PHARMACOGENETICS:- This area of pharmacology examines the relation of genetic factors with variations in response to drugs. Such variations are known as idiosyncratic reactions, because of in born error in drug metabolism.

POSOLOGY:- It is the study of dosage & dose schedules. The dose for various age groups, like geriatrics & pediatrics or different weight groups, is calculated using posology.

PHARMACOMETRICS:- It is the branch of pharmacology, dealing with the identification (screening) and comparative evaluation (quantitative or qualitative) of drugs.

CHEMOTHERAPY:- It is the treatment of systemic infection/malignancy with specific drugs that have selective toxicity for the infecting organism/ malignant cell with no/minimal effects on the host cells.

PHARMACY:- It is the art and science of compounding and dispensing drugs or preparing suitable dosage forms for the administration of drugs to man or animals. It includes collection, identification, purification, isolation, synthesis, standardization, and quality control of medicinal substances. The large-scale manufacture of drugs is called Pharmaceutics. It is primarily a technological science.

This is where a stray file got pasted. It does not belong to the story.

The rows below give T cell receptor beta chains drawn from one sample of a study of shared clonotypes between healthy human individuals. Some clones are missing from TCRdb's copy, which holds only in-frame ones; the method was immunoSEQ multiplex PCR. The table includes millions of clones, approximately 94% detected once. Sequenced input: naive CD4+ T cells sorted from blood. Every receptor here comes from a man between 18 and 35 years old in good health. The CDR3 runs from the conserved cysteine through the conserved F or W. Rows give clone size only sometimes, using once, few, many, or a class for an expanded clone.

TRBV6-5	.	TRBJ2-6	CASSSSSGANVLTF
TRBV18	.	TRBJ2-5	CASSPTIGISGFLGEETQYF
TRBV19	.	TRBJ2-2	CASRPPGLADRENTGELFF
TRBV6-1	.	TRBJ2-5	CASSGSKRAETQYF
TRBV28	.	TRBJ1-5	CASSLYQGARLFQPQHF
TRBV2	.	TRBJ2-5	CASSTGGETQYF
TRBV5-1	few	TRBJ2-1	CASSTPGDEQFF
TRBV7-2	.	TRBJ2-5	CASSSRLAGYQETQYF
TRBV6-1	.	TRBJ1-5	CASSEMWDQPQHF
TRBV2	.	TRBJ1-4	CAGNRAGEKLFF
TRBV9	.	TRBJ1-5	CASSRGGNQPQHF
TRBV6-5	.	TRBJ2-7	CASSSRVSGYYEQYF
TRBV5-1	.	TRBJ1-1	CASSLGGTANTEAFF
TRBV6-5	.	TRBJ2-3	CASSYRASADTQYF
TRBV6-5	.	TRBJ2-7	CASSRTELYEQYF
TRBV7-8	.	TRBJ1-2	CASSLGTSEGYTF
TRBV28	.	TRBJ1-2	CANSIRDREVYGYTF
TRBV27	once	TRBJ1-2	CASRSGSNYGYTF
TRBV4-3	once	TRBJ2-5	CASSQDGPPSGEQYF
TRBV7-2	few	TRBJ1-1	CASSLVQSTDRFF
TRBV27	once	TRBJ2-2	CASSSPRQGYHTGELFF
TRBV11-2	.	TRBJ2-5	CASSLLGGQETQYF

PHARMACOGENOMICS:- Use of genetic information to guide drug therapy.

PHARMACOEPIDEMIOLOGY :- The study of drug effects at the population level is concerned with the variability of drug effects between individuals in a population and between populations.

Eg: Responders and non-responders to LT antagonist therapy in case of asthma.

PHARMACOECONOMICS:- Branch of pharmacology dealing with the cost and benefits of drugs used therapeutically.

Various branches related to pharmacology
Various branches of pharmacology



Pharmacology is one of the cornerstones of the drug discovery process. The medicinal chemist may create the candidate compound, but the pharmacologist is the one who tests it for physiologic activity. A promising combination is investigated by many other scientists’ toxicologists, microbiologists, and clinicians but only after the pharmacologist has documented a potential therapeutic effect. This article briefly presents the historical development of pharmacology and some of the primary methods used.

Pharmacology studies the effects of drugs and how they exert their effects. There is a distinction between what a drug does and how it acts. Thus, amoxicillin cures strep throat, and cimetidine promotes the healing of duodenal ulcers.

Pharmacology asks “How”? Amoxicillin inhibits the synthesis of cell wall mucopeptide by the bacteria that cause the infection, and cimetidine inhibits gastric acid secretion by its antagonist action on histamine H2 receptors.